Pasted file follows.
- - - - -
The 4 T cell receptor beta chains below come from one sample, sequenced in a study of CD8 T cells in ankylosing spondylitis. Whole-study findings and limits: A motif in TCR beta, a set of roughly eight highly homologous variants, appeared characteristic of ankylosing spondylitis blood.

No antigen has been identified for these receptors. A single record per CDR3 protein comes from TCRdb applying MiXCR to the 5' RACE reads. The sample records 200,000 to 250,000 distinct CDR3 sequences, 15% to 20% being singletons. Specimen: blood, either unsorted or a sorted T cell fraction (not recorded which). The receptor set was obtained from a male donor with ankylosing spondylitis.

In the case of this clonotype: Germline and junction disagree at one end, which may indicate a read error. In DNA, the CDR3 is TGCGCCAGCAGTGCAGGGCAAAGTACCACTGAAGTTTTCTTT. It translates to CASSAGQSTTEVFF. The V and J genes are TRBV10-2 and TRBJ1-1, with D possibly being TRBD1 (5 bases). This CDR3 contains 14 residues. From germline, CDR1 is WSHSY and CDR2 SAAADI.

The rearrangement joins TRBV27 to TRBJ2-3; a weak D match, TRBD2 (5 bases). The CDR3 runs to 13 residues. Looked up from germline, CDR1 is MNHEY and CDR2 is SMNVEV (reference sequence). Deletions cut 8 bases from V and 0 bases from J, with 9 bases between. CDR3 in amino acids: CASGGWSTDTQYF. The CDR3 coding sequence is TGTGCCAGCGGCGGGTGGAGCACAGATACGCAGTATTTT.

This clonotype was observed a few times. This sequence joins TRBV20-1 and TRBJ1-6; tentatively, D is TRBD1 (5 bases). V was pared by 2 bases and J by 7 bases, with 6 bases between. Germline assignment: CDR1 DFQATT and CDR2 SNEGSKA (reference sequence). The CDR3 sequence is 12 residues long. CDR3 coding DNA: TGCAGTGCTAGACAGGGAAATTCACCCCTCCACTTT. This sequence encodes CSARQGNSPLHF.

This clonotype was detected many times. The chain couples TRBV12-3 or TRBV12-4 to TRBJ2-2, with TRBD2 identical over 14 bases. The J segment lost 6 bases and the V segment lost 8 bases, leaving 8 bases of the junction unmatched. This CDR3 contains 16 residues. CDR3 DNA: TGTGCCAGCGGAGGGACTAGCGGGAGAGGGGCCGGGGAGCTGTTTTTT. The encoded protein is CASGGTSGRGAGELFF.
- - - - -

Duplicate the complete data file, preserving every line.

The 4 T cell receptor beta chains below come from one sample, sequenced in a study of CD8 T cells in ankylosing spondylitis. Whole-study findings and limits: A motif in TCR beta, a set of roughly eight highly homologous variants, appeared characteristic of ankylosing spondylitis blood.

No antigen has been identified for these receptors. A single record per CDR3 protein comes from TCRdb applying MiXCR to the 5' RACE reads. The sample records 200,000 to 250,000 distinct CDR3 sequences, 15% to 20% being singletons. Specimen: blood, either unsorted or a sorted T cell fraction (not recorded which). The receptor set was obtained from a male donor with ankylosing spondylitis.

In the case of this clonotype: Germline and junction disagree at one end, which may indicate a read error. In DNA, the CDR3 is TGCGCCAGCAGTGCAGGGCAAAGTACCACTGAAGTTTTCTTT. It translates to CASSAGQSTTEVFF. The V and J genes are TRBV10-2 and TRBJ1-1, with D possibly being TRBD1 (5 bases). This CDR3 contains 14 residues. From germline, CDR1 is WSHSY and CDR2 SAAADI.

The rearrangement joins TRBV27 to TRBJ2-3; a weak D match, TRBD2 (5 bases). The CDR3 runs to 13 residues. Looked up from germline, CDR1 is MNHEY and CDR2 is SMNVEV (reference sequence). Deletions cut 8 bases from V and 0 bases from J, with 9 bases between. CDR3 in amino acids: CASGGWSTDTQYF. The CDR3 coding sequence is TGTGCCAGCGGCGGGTGGAGCACAGATACGCAGTATTTT.

This clonotype was observed a few times. This sequence joins TRBV20-1 and TRBJ1-6; tentatively, D is TRBD1 (5 bases). V was pared by 2 bases and J by 7 bases, with 6 bases between. Germline assignment: CDR1 DFQATT and CDR2 SNEGSKA (reference sequence). The CDR3 sequence is 12 residues long. CDR3 coding DNA: TGCAGTGCTAGACAGGGAAATTCACCCCTCCACTTT. This sequence encodes CSARQGNSPLHF.

This clonotype was detected many times. The chain couples TRBV12-3 or TRBV12-4 to TRBJ2-2, with TRBD2 identical over 14 bases. The J segment lost 6 bases and the V segment lost 8 bases, leaving 8 bases of the junction unmatched. This CDR3 contains 16 residues. CDR3 DNA: TGTGCCAGCGGAGGGACTAGCGGGAGAGGGGCCGGGGAGCTGTTTTTT. The encoded protein is CASGGTSGRGAGELFF.